Study: GMO crops are killing butterflies

We’re all familiar with Big Ag’s bad reputation of picking on small-scale and organic farmers. Now Monsanto and its cronies are beating up an even more innocuous set of victims: beautiful, defenseless monarch butterflies.

Farm Bill

Corn, corn everywhere — and not a drop to eat

Record-high crop prices have all the big farms in the Midwest planting up a storm while farm state politicians plan to trim conservation programs. Put them together and what do you get? A Big Ag bubble.

Farm Bill

Farm Bill update: Fewer secrets, more hard work

The Secret Farm Bill process is long over and the Senate Ag Committee has scheduled its first round of Farm Bill hearings. So where should the sustainable food community put its attention now?


Honeybee problem nearing a ‘critical point’

Beekeepers from around the country met to talk about the state of the industry, while new information strengthens the case for the role of pesticides in bees' decline.

Sports enthusiasts urge you to ditch sports drinks

Professional snowboarders Bryan Fox and Austin Smith have started a "Drink Water" campaign, urging people to stop drinking the $20-a-gallon sugar-juice that props up their industry.


Bourbon of proof: Is Kentucky’s heritage spirit compromised by GMO corn?

As an American, corn-based spirit, bourbon has changed rapidly in recent decades. Now, the question is: How long do we have until it's all made with genetically engineered grain?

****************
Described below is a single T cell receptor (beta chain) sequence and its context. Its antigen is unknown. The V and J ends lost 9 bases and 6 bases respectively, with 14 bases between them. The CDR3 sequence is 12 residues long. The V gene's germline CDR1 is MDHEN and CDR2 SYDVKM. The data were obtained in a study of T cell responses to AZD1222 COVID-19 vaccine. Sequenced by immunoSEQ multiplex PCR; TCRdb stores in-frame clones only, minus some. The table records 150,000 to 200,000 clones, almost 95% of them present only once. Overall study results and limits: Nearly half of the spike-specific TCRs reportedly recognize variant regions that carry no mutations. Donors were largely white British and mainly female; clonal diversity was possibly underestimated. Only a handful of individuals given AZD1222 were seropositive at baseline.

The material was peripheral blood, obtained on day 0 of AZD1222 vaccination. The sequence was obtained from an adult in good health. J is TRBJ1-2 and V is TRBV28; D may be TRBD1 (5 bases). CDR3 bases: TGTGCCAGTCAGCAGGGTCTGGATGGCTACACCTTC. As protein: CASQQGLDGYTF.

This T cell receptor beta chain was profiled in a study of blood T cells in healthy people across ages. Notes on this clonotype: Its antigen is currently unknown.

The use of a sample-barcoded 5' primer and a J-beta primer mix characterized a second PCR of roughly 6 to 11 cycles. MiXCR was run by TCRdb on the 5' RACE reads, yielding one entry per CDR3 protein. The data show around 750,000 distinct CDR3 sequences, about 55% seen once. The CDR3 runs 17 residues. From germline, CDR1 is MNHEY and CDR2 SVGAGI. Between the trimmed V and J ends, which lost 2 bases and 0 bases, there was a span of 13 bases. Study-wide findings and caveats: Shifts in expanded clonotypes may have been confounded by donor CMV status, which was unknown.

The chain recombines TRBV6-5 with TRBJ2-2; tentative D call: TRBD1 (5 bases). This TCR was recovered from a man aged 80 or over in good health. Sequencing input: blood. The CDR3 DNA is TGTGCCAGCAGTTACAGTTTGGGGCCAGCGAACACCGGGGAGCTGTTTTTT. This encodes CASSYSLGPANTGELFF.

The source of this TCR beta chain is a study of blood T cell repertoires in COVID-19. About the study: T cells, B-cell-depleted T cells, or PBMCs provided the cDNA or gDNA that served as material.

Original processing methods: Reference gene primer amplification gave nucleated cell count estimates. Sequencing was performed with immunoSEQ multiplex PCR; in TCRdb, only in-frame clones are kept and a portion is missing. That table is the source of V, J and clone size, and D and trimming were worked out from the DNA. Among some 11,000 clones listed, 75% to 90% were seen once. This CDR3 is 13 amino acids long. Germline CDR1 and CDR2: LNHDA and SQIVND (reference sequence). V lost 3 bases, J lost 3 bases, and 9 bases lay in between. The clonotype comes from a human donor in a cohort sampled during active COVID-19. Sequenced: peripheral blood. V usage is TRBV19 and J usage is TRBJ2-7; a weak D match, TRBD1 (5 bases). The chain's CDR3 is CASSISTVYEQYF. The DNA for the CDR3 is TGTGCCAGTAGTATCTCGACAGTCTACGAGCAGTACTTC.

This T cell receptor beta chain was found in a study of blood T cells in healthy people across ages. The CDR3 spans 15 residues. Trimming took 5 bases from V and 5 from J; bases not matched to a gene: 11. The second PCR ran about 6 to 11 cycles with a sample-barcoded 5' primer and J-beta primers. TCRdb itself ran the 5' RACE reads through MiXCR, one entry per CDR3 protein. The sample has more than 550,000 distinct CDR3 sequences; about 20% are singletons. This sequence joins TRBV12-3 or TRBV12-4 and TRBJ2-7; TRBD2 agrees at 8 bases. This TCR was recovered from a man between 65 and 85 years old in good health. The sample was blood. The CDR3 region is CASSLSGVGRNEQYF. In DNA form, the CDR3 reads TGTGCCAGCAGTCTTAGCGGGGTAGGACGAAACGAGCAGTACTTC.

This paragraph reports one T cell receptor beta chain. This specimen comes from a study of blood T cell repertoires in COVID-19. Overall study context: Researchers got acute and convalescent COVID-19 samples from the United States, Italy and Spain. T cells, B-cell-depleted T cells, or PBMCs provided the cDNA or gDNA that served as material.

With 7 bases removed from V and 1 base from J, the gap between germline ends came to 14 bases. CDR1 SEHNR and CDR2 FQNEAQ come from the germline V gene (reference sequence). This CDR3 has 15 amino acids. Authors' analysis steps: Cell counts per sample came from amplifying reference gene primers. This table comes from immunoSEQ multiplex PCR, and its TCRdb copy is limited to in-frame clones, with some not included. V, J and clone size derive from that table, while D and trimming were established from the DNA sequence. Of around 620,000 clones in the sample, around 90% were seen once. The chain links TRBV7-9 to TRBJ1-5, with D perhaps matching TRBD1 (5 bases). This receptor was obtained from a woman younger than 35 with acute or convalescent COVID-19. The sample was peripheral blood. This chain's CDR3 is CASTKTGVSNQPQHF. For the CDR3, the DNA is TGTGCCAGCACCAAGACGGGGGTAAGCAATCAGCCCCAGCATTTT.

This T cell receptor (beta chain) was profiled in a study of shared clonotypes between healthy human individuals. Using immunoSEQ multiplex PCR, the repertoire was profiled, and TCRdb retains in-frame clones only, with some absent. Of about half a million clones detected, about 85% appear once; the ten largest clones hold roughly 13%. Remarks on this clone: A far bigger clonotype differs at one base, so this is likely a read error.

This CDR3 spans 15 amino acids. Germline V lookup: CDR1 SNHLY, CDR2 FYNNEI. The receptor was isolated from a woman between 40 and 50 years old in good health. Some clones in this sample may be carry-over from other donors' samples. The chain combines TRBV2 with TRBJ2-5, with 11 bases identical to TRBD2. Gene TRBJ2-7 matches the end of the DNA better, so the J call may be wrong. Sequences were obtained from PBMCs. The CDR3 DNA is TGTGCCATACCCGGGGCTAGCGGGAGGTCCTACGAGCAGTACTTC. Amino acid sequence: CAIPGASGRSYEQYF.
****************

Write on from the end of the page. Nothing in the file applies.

Farm Bill

Can the 2012 Farm Bill protect the Ogallala Aquifer?

Kansas wheat.Photo: Brian McGuirkMy father farmed in Kansas and envied those lucky farmers in the wetter states to the east of us, who could grow 200-bushel corn and other lucrative crops like soy beans and sugar beets. He had to satisfy himself with wheat, a drought-tolerant crop first brought to the States from a place in Russia much like ours. There, they called such arid places “steppes.” Here, we called them “plains.” To look at the pale-green buffalo grass that covered the High Plains, you would never suspect that an aquifer holding as much water as Lake Huron lay beneath. …

Pepsi spends $3 million a year so laws don’t come between corn syrup and your kids

Ironically-named food hero Marion Nestle just calculated that PepsiCo, which pumps enough high fructose corn syrup into the American public to turn out one Ghostbusters-size Stay Puft marshmallow man every 18 hours (I made that up; you get the idea), spends $3 million a year lobbying Congress. So what is Pepsi doing dumping all that loot on 1-percenters who supposedly represent the American public on Capital Hill? One motivation, according to the Sunlight Foundation, is the company's effort to stop the government's Interagency Working Group from proposing guidelines on food marketing aimed at kids. As Nestle explains (emphasis mine): As …

Critical List: Funding for climate research drops; USDA approves drought-resistant corn

The federal budget crisis is turning climate denialism into a vicious cycle: Skepticism contributes to lower funding, which means less research, which means less information, which means more skepticism. The USDA approved a drought-resistant corn, developed by Monsanto. Congress is cutting a federal program that helps low-income people with heating costs by about 25 percent. One more piece of evidence that Alberta is entirely in thrall to oil sands: the Canadian province's premier thinks personal vehicular emissions are a bigger problem than the oil industry. The new federal solar project in Arizona will have one-hundredth of the water usage projected …

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